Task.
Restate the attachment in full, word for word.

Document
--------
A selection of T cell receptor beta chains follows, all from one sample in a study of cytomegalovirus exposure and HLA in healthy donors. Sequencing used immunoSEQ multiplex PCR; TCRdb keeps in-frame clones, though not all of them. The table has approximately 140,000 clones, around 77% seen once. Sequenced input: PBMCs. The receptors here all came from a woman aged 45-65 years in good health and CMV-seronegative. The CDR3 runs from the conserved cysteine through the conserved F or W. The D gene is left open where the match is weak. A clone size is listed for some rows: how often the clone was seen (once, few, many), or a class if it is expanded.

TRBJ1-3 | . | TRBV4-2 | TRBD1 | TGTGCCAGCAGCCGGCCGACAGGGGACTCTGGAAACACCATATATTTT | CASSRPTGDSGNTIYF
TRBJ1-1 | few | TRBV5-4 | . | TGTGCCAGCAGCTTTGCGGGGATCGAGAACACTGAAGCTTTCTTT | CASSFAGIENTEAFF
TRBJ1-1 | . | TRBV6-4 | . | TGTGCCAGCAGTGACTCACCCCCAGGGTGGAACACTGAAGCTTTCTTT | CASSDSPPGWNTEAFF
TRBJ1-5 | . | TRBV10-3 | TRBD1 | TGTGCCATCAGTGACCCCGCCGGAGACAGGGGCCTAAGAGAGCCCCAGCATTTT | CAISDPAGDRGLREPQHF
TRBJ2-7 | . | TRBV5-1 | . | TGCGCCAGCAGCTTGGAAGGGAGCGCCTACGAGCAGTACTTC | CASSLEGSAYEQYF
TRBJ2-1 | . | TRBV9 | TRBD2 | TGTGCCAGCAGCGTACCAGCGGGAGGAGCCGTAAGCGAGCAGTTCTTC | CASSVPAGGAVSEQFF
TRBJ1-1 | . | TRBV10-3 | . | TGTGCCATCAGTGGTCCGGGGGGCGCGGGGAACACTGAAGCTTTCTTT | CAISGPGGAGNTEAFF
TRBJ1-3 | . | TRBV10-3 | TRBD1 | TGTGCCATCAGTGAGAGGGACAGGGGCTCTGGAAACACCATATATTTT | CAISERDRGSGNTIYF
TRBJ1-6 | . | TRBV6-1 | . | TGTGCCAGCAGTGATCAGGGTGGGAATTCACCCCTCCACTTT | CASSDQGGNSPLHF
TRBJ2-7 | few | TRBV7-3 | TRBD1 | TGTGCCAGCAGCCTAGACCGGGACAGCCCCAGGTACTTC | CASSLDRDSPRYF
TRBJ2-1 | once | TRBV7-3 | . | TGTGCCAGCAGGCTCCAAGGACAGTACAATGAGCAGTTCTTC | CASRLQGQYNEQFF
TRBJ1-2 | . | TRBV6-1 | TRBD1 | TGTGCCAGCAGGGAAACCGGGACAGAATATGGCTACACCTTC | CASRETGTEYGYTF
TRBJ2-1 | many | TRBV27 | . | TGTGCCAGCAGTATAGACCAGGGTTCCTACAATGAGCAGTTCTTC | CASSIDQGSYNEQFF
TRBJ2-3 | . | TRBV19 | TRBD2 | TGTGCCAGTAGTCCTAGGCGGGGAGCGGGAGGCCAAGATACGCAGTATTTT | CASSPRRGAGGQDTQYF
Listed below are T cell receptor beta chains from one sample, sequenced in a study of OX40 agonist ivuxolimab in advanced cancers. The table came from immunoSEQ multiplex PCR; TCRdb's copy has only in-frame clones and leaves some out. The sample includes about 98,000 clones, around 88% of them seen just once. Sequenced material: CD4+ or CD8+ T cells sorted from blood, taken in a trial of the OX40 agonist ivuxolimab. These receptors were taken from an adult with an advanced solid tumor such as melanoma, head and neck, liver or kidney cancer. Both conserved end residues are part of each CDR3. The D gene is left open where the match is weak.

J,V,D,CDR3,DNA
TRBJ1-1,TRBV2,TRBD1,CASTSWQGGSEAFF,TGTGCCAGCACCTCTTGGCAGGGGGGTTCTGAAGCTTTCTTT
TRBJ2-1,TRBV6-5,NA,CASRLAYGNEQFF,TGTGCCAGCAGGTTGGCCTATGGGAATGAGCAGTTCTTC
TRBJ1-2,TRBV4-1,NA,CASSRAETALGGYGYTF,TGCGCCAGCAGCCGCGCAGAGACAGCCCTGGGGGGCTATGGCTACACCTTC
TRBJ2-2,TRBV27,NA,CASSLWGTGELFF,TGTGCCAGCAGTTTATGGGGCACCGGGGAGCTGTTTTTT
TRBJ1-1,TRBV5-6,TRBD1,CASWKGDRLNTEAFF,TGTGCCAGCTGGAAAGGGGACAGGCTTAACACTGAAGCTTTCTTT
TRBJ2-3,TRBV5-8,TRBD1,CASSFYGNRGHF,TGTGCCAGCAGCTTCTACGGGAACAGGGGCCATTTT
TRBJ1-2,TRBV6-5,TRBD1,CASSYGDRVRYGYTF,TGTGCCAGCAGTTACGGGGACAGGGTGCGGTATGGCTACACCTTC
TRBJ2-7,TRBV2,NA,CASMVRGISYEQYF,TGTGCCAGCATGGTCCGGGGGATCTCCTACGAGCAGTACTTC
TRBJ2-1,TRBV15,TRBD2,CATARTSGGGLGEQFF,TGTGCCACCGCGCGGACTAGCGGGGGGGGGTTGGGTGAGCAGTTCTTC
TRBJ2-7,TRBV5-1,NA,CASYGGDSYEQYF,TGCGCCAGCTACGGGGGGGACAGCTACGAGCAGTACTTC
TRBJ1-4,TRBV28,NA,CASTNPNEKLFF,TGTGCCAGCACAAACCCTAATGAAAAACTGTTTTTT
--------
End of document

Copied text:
A selection of T cell receptor beta chains follows, all from one sample in a study of cytomegalovirus exposure and HLA in healthy donors. Sequencing used immunoSEQ multiplex PCR; TCRdb keeps in-frame clones, though not all of them. The table has approximately 140,000 clones, around 77% seen once. Sequenced input: PBMCs. The receptors here all came from a woman aged 45-65 years in good health and CMV-seronegative. The CDR3 runs from the conserved cysteine through the conserved F or W. The D gene is left open where the match is weak. A clone size is listed for some rows: how often the clone was seen (once, few, many), or a class if it is expanded.

TRBJ1-3 | . | TRBV4-2 | TRBD1 | TGTGCCAGCAGCCGGCCGACAGGGGACTCTGGAAACACCATATATTTT | CASSRPTGDSGNTIYF
TRBJ1-1 | few | TRBV5-4 | . | TGTGCCAGCAGCTTTGCGGGGATCGAGAACACTGAAGCTTTCTTT | CASSFAGIENTEAFF
TRBJ1-1 | . | TRBV6-4 | . | TGTGCCAGCAGTGACTCACCCCCAGGGTGGAACACTGAAGCTTTCTTT | CASSDSPPGWNTEAFF
TRBJ1-5 | . | TRBV10-3 | TRBD1 | TGTGCCATCAGTGACCCCGCCGGAGACAGGGGCCTAAGAGAGCCCCAGCATTTT | CAISDPAGDRGLREPQHF
TRBJ2-7 | . | TRBV5-1 | . | TGCGCCAGCAGCTTGGAAGGGAGCGCCTACGAGCAGTACTTC | CASSLEGSAYEQYF
TRBJ2-1 | . | TRBV9 | TRBD2 | TGTGCCAGCAGCGTACCAGCGGGAGGAGCCGTAAGCGAGCAGTTCTTC | CASSVPAGGAVSEQFF
TRBJ1-1 | . | TRBV10-3 | . | TGTGCCATCAGTGGTCCGGGGGGCGCGGGGAACACTGAAGCTTTCTTT | CAISGPGGAGNTEAFF
TRBJ1-3 | . | TRBV10-3 | TRBD1 | TGTGCCATCAGTGAGAGGGACAGGGGCTCTGGAAACACCATATATTTT | CAISERDRGSGNTIYF
TRBJ1-6 | . | TRBV6-1 | . | TGTGCCAGCAGTGATCAGGGTGGGAATTCACCCCTCCACTTT | CASSDQGGNSPLHF
TRBJ2-7 | few | TRBV7-3 | TRBD1 | TGTGCCAGCAGCCTAGACCGGGACAGCCCCAGGTACTTC | CASSLDRDSPRYF
TRBJ2-1 | once | TRBV7-3 | . | TGTGCCAGCAGGCTCCAAGGACAGTACAATGAGCAGTTCTTC | CASRLQGQYNEQFF
TRBJ1-2 | . | TRBV6-1 | TRBD1 | TGTGCCAGCAGGGAAACCGGGACAGAATATGGCTACACCTTC | CASRETGTEYGYTF
TRBJ2-1 | many | TRBV27 | . | TGTGCCAGCAGTATAGACCAGGGTTCCTACAATGAGCAGTTCTTC | CASSIDQGSYNEQFF
TRBJ2-3 | . | TRBV19 | TRBD2 | TGTGCCAGTAGTCCTAGGCGGGGAGCGGGAGGCCAAGATACGCAGTATTTT | CASSPRRGAGGQDTQYF
Listed below are T cell receptor beta chains from one sample, sequenced in a study of OX40 agonist ivuxolimab in advanced cancers. The table came from immunoSEQ multiplex PCR; TCRdb's copy has only in-frame clones and leaves some out. The sample includes about 98,000 clones, around 88% of them seen just once. Sequenced material: CD4+ or CD8+ T cells sorted from blood, taken in a trial of the OX40 agonist ivuxolimab. These receptors were taken from an adult with an advanced solid tumor such as melanoma, head and neck, liver or kidney cancer. Both conserved end residues are part of each CDR3. The D gene is left open where the match is weak.

J,V,D,CDR3,DNA
TRBJ1-1,TRBV2,TRBD1,CASTSWQGGSEAFF,TGTGCCAGCACCTCTTGGCAGGGGGGTTCTGAAGCTTTCTTT
TRBJ2-1,TRBV6-5,NA,CASRLAYGNEQFF,TGTGCCAGCAGGTTGGCCTATGGGAATGAGCAGTTCTTC
TRBJ1-2,TRBV4-1,NA,CASSRAETALGGYGYTF,TGCGCCAGCAGCCGCGCAGAGACAGCCCTGGGGGGCTATGGCTACACCTTC
TRBJ2-2,TRBV27,NA,CASSLWGTGELFF,TGTGCCAGCAGTTTATGGGGCACCGGGGAGCTGTTTTTT
TRBJ1-1,TRBV5-6,TRBD1,CASWKGDRLNTEAFF,TGTGCCAGCTGGAAAGGGGACAGGCTTAACACTGAAGCTTTCTTT
TRBJ2-3,TRBV5-8,TRBD1,CASSFYGNRGHF,TGTGCCAGCAGCTTCTACGGGAACAGGGGCCATTTT
TRBJ1-2,TRBV6-5,TRBD1,CASSYGDRVRYGYTF,TGTGCCAGCAGTTACGGGGACAGGGTGCGGTATGGCTACACCTTC
TRBJ2-7,TRBV2,NA,CASMVRGISYEQYF,TGTGCCAGCATGGTCCGGGGGATCTCCTACGAGCAGTACTTC
TRBJ2-1,TRBV15,TRBD2,CATARTSGGGLGEQFF,TGTGCCACCGCGCGGACTAGCGGGGGGGGGTTGGGTGAGCAGTTCTTC
TRBJ2-7,TRBV5-1,NA,CASYGGDSYEQYF,TGCGCCAGCTACGGGGGGGACAGCTACGAGCAGTACTTC
TRBJ1-4,TRBV28,NA,CASTNPNEKLFF,TGTGCCAGCACAAACCCTAATGAAAAACTGTTTTTT